|Essays on gender and health
|Year of Publication
|University of Pennsylvania
|Demographics, Expectations, Health Conditions and Status, Healthcare, Methodology, Women and Minorities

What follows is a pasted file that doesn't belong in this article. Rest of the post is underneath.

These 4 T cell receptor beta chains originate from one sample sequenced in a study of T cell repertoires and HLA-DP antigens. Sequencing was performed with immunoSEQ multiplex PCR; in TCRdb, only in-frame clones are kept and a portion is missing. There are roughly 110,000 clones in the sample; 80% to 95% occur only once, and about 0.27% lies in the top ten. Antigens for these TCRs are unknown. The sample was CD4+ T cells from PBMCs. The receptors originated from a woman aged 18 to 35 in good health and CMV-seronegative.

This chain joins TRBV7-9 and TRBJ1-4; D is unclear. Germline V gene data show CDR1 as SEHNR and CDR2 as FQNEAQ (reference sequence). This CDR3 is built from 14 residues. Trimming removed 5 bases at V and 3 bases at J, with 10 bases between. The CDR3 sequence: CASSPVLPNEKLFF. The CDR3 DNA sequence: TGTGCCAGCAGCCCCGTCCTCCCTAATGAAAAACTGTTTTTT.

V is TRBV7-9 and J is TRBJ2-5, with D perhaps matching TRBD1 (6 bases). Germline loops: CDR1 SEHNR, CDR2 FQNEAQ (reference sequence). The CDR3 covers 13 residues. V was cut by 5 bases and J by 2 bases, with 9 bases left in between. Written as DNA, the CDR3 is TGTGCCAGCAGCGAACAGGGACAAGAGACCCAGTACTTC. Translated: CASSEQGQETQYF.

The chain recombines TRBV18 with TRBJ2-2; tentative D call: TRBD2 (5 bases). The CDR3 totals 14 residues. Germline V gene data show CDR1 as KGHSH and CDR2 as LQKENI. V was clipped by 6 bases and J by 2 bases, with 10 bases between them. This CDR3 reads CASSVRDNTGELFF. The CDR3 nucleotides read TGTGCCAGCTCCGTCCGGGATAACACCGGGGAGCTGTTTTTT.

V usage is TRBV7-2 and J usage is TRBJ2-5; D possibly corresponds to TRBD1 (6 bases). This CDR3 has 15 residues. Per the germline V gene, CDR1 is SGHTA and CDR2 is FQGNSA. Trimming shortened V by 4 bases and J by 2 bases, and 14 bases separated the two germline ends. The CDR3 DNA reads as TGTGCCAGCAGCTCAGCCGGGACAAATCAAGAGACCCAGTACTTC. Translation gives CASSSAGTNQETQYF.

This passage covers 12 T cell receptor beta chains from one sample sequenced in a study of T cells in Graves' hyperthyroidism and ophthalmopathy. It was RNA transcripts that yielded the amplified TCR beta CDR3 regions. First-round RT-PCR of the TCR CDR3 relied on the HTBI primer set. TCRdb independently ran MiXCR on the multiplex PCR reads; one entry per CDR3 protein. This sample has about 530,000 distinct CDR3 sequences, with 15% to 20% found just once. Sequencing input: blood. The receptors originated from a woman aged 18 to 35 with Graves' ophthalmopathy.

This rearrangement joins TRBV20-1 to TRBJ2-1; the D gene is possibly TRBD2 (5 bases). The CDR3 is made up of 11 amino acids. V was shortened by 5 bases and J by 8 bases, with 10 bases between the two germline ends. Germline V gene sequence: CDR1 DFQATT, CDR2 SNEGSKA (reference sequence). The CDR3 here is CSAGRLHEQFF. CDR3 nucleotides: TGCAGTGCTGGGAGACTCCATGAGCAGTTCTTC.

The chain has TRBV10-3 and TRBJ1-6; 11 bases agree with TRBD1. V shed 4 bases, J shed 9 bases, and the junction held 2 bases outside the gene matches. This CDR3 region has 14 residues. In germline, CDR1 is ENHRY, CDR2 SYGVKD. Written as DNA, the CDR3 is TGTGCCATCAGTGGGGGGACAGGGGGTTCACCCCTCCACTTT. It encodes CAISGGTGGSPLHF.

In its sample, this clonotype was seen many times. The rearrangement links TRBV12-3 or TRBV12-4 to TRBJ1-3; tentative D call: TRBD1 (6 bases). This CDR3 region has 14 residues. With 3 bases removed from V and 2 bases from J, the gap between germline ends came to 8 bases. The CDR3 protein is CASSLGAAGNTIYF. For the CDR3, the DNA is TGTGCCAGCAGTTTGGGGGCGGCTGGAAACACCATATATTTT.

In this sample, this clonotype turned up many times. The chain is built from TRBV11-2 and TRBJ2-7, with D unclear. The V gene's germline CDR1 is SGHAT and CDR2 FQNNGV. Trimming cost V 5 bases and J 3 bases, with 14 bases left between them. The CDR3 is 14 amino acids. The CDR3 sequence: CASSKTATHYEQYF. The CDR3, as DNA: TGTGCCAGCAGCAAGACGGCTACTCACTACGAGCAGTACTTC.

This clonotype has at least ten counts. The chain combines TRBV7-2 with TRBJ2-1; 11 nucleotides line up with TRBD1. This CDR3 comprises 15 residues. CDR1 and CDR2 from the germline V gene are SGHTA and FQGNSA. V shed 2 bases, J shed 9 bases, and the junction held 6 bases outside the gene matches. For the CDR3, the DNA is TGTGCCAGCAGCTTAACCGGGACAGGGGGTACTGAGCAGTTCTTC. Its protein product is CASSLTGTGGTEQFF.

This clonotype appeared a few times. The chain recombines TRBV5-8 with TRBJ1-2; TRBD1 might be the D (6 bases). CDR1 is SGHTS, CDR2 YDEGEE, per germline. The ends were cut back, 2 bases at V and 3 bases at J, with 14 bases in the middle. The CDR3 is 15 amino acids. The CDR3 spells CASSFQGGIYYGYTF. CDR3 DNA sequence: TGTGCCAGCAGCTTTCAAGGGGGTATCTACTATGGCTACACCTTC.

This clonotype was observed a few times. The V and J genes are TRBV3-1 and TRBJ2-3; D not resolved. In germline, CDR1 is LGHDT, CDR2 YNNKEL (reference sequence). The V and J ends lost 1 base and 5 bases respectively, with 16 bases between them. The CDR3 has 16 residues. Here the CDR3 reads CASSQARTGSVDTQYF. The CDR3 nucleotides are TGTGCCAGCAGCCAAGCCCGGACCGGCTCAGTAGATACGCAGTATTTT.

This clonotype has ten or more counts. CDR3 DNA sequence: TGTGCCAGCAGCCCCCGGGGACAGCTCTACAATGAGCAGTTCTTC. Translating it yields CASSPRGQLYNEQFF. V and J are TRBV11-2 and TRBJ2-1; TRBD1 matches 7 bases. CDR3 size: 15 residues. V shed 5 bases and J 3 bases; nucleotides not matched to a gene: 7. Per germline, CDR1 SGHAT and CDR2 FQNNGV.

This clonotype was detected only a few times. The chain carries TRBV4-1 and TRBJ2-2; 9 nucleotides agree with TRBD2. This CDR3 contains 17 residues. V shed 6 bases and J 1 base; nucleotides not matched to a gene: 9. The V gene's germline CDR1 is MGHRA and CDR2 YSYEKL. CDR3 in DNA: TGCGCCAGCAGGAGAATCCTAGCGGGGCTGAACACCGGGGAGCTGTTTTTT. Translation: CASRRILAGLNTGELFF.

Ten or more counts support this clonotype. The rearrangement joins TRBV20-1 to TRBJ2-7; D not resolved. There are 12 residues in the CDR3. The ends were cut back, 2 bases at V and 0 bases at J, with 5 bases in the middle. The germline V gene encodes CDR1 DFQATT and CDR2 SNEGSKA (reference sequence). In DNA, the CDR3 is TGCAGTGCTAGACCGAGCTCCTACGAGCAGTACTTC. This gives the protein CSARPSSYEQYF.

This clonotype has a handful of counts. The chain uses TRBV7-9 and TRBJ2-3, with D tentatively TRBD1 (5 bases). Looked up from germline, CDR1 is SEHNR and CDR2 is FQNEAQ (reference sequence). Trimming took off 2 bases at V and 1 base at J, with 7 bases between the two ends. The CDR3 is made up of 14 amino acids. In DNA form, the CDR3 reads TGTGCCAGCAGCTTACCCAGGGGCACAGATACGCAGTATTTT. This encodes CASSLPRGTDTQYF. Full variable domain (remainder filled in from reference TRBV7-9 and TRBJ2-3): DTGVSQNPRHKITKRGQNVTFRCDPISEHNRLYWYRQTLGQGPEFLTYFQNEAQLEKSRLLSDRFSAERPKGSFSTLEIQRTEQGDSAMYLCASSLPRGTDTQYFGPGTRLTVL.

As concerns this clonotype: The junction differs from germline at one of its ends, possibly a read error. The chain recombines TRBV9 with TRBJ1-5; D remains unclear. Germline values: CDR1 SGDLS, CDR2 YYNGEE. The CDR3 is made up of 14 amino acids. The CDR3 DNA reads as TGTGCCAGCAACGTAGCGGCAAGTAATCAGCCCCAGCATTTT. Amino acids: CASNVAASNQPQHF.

The relationship between gender and health is complex. Although women live longer than men in almost every country throughout the world, women also tend to be sicker than men. While biological sex differences likely contribute to sex gaps in health, cross-national, historical, and life course variation suggest that social factors also play a role. This dissertation is composed of three chapters which examine social explanations for gender gaps in mortality and morbidity. The first chapter looks at the relationship between gender equality in the public sphere, and sex gaps in life expectancy throughout the world. I find that influence of gender equality on the sex gap in life expectancy depends on the level of economic development. The second chapter takes an historical perspective to examine the trend in the sex gap in depression in the United States between 1971 and 2008. In examining this trend, I find that the sex gap in depression has decreased over the past forty years, due to a decrease in depression among women that is primarily attributable to an increase in women's labor force participation and attachment. In the third chapter, I examine the relationship between gender, aging, and depression using longitudinal data for the population over age fifty in the United States. In doing so, I find that age does not increase depression until age 75, after which point depression increases for both sexes, but particularly for men, leading to a reversal in the sex gap in depression at the end of the lifespan. Furthermore, while the majority of the age effect on depression is explained by social and health changes, I conclude that there is a net effect of age per se on depression after age 75.